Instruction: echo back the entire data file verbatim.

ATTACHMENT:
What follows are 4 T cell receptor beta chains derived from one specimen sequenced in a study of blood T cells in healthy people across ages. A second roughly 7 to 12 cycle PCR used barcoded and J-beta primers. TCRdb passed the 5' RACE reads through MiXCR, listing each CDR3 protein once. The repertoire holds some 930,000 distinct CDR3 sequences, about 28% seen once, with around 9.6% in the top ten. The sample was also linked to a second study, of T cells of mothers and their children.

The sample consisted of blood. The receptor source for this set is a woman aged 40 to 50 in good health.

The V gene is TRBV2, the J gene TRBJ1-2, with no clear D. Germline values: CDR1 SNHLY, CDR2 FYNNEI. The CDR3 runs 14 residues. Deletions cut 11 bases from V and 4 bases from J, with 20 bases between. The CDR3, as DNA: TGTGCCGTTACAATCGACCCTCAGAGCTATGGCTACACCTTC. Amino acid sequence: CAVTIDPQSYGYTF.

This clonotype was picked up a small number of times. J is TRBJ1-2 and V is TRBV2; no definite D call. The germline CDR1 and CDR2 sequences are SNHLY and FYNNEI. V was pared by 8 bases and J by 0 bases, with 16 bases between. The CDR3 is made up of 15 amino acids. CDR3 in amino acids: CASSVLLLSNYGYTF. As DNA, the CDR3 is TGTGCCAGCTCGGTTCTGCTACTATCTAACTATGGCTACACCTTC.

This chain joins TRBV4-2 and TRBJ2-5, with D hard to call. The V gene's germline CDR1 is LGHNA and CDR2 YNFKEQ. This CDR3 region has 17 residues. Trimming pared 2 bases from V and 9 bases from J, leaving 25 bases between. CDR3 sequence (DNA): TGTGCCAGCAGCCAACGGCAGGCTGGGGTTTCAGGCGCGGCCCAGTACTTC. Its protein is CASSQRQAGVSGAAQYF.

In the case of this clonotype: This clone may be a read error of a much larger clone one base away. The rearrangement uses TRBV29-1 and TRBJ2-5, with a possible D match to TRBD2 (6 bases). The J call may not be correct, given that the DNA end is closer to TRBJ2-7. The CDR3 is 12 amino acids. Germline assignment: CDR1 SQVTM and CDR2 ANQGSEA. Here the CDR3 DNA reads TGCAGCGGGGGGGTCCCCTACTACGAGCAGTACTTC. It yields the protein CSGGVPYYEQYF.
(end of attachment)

What follows are 4 T cell receptor beta chains derived from one specimen sequenced in a study of blood T cells in healthy people across ages. A second roughly 7 to 12 cycle PCR used barcoded and J-beta primers. TCRdb passed the 5' RACE reads through MiXCR, listing each CDR3 protein once. The repertoire holds some 930,000 distinct CDR3 sequences, about 28% seen once, with around 9.6% in the top ten. The sample was also linked to a second study, of T cells of mothers and their children.

The sample consisted of blood. The receptor source for this set is a woman aged 40 to 50 in good health.

The V gene is TRBV2, the J gene TRBJ1-2, with no clear D. Germline values: CDR1 SNHLY, CDR2 FYNNEI. The CDR3 runs 14 residues. Deletions cut 11 bases from V and 4 bases from J, with 20 bases between. The CDR3, as DNA: TGTGCCGTTACAATCGACCCTCAGAGCTATGGCTACACCTTC. Amino acid sequence: CAVTIDPQSYGYTF.

This clonotype was picked up a small number of times. J is TRBJ1-2 and V is TRBV2; no definite D call. The germline CDR1 and CDR2 sequences are SNHLY and FYNNEI. V was pared by 8 bases and J by 0 bases, with 16 bases between. The CDR3 is made up of 15 amino acids. CDR3 in amino acids: CASSVLLLSNYGYTF. As DNA, the CDR3 is TGTGCCAGCTCGGTTCTGCTACTATCTAACTATGGCTACACCTTC.

This chain joins TRBV4-2 and TRBJ2-5, with D hard to call. The V gene's germline CDR1 is LGHNA and CDR2 YNFKEQ. This CDR3 region has 17 residues. Trimming pared 2 bases from V and 9 bases from J, leaving 25 bases between. CDR3 sequence (DNA): TGTGCCAGCAGCCAACGGCAGGCTGGGGTTTCAGGCGCGGCCCAGTACTTC. Its protein is CASSQRQAGVSGAAQYF.

In the case of this clonotype: This clone may be a read error of a much larger clone one base away. The rearrangement uses TRBV29-1 and TRBJ2-5, with a possible D match to TRBD2 (6 bases). The J call may not be correct, given that the DNA end is closer to TRBJ2-7. The CDR3 is 12 amino acids. Germline assignment: CDR1 SQVTM and CDR2 ANQGSEA. Here the CDR3 DNA reads TGCAGCGGGGGGGTCCCCTACTACGAGCAGTACTTC. It yields the protein CSGGVPYYEQYF.